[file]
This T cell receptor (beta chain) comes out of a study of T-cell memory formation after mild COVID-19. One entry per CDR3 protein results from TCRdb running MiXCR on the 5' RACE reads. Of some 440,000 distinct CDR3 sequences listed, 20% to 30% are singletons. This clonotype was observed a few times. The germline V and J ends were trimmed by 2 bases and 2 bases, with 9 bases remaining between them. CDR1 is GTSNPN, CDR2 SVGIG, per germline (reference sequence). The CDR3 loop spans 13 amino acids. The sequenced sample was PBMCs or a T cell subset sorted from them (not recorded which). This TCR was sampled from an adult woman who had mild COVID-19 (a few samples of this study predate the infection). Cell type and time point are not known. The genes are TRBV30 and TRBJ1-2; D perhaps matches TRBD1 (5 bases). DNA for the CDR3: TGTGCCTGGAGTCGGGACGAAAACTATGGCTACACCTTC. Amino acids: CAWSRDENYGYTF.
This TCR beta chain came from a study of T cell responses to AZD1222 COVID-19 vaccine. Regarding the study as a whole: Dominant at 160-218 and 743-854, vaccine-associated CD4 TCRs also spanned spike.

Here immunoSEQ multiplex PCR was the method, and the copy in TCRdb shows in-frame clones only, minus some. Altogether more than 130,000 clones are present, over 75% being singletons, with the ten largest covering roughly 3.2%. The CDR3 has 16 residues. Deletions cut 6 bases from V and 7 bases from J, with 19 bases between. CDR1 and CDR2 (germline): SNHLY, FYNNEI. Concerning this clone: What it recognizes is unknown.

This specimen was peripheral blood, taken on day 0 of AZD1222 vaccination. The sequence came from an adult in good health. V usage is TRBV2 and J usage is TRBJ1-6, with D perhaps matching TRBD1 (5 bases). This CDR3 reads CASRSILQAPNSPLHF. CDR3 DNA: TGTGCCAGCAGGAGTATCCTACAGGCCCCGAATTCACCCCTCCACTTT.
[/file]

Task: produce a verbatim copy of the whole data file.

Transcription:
This T cell receptor (beta chain) comes out of a study of T-cell memory formation after mild COVID-19. One entry per CDR3 protein results from TCRdb running MiXCR on the 5' RACE reads. Of some 440,000 distinct CDR3 sequences listed, 20% to 30% are singletons. This clonotype was observed a few times. The germline V and J ends were trimmed by 2 bases and 2 bases, with 9 bases remaining between them. CDR1 is GTSNPN, CDR2 SVGIG, per germline (reference sequence). The CDR3 loop spans 13 amino acids. The sequenced sample was PBMCs or a T cell subset sorted from them (not recorded which). This TCR was sampled from an adult woman who had mild COVID-19 (a few samples of this study predate the infection). Cell type and time point are not known. The genes are TRBV30 and TRBJ1-2; D perhaps matches TRBD1 (5 bases). DNA for the CDR3: TGTGCCTGGAGTCGGGACGAAAACTATGGCTACACCTTC. Amino acids: CAWSRDENYGYTF.
This TCR beta chain came from a study of T cell responses to AZD1222 COVID-19 vaccine. Regarding the study as a whole: Dominant at 160-218 and 743-854, vaccine-associated CD4 TCRs also spanned spike.

Here immunoSEQ multiplex PCR was the method, and the copy in TCRdb shows in-frame clones only, minus some. Altogether more than 130,000 clones are present, over 75% being singletons, with the ten largest covering roughly 3.2%. The CDR3 has 16 residues. Deletions cut 6 bases from V and 7 bases from J, with 19 bases between. CDR1 and CDR2 (germline): SNHLY, FYNNEI. Concerning this clone: What it recognizes is unknown.

This specimen was peripheral blood, taken on day 0 of AZD1222 vaccination. The sequence came from an adult in good health. V usage is TRBV2 and J usage is TRBJ1-6, with D perhaps matching TRBD1 (5 bases). This CDR3 reads CASRSILQAPNSPLHF. CDR3 DNA: TGTGCCAGCAGGAGTATCCTACAGGCCCCGAATTCACCCCTCCACTTT.